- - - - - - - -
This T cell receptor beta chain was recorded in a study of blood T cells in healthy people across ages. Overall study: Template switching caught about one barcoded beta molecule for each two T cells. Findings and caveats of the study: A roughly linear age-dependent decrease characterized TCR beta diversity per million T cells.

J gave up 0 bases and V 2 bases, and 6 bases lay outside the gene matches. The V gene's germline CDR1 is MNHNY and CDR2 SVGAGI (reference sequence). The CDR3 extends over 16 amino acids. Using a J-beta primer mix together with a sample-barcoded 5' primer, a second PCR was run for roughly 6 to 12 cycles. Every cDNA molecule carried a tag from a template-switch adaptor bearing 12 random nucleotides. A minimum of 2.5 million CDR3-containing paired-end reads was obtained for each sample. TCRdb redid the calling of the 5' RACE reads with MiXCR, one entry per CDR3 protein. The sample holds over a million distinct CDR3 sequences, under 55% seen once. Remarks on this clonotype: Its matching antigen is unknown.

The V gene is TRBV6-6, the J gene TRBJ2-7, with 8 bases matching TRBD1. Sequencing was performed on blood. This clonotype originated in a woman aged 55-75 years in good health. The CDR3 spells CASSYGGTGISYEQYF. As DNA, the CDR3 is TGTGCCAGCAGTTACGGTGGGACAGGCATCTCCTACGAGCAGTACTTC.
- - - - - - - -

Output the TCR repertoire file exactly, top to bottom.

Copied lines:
This T cell receptor beta chain was recorded in a study of blood T cells in healthy people across ages. Overall study: Template switching caught about one barcoded beta molecule for each two T cells. Findings and caveats of the study: A roughly linear age-dependent decrease characterized TCR beta diversity per million T cells.

J gave up 0 bases and V 2 bases, and 6 bases lay outside the gene matches. The V gene's germline CDR1 is MNHNY and CDR2 SVGAGI (reference sequence). The CDR3 extends over 16 amino acids. Using a J-beta primer mix together with a sample-barcoded 5' primer, a second PCR was run for roughly 6 to 12 cycles. Every cDNA molecule carried a tag from a template-switch adaptor bearing 12 random nucleotides. A minimum of 2.5 million CDR3-containing paired-end reads was obtained for each sample. TCRdb redid the calling of the 5' RACE reads with MiXCR, one entry per CDR3 protein. The sample holds over a million distinct CDR3 sequences, under 55% seen once. Remarks on this clonotype: Its matching antigen is unknown.

The V gene is TRBV6-6, the J gene TRBJ2-7, with 8 bases matching TRBD1. Sequencing was performed on blood. This clonotype originated in a woman aged 55-75 years in good health. The CDR3 spells CASSYGGTGISYEQYF. As DNA, the CDR3 is TGTGCCAGCAGTTACGGTGGGACAGGCATCTCCTACGAGCAGTACTTC.